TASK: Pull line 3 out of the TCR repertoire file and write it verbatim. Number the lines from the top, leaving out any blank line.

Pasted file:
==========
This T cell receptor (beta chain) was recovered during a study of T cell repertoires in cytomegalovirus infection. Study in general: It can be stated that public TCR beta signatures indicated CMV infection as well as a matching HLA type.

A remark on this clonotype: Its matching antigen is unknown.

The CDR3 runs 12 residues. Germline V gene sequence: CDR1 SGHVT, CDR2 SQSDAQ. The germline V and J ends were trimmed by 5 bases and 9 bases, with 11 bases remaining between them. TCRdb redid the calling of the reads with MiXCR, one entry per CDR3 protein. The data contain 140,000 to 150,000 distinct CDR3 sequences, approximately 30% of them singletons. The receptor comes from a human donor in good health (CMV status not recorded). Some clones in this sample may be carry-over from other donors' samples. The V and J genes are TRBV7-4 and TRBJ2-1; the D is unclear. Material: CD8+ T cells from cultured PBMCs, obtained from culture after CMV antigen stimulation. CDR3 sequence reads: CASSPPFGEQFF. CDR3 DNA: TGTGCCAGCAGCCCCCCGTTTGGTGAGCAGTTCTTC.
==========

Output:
The CDR3 runs 12 residues. Germline V gene sequence: CDR1 SGHVT, CDR2 SQSDAQ. The germline V and J ends were trimmed by 5 bases and 9 bases, with 11 bases remaining between them. TCRdb redid the calling of the reads with MiXCR, one entry per CDR3 protein. The data contain 140,000 to 150,000 distinct CDR3 sequences, approximately 30% of them singletons. The receptor comes from a human donor in good health (CMV status not recorded). Some clones in this sample may be carry-over from other donors' samples. The V and J genes are TRBV7-4 and TRBJ2-1; the D is unclear. Material: CD8+ T cells from cultured PBMCs, obtained from culture after CMV antigen stimulation. CDR3 sequence reads: CASSPPFGEQFF. CDR3 DNA: TGTGCCAGCAGCCCCCCGTTTGGTGAGCAGTTCTTC.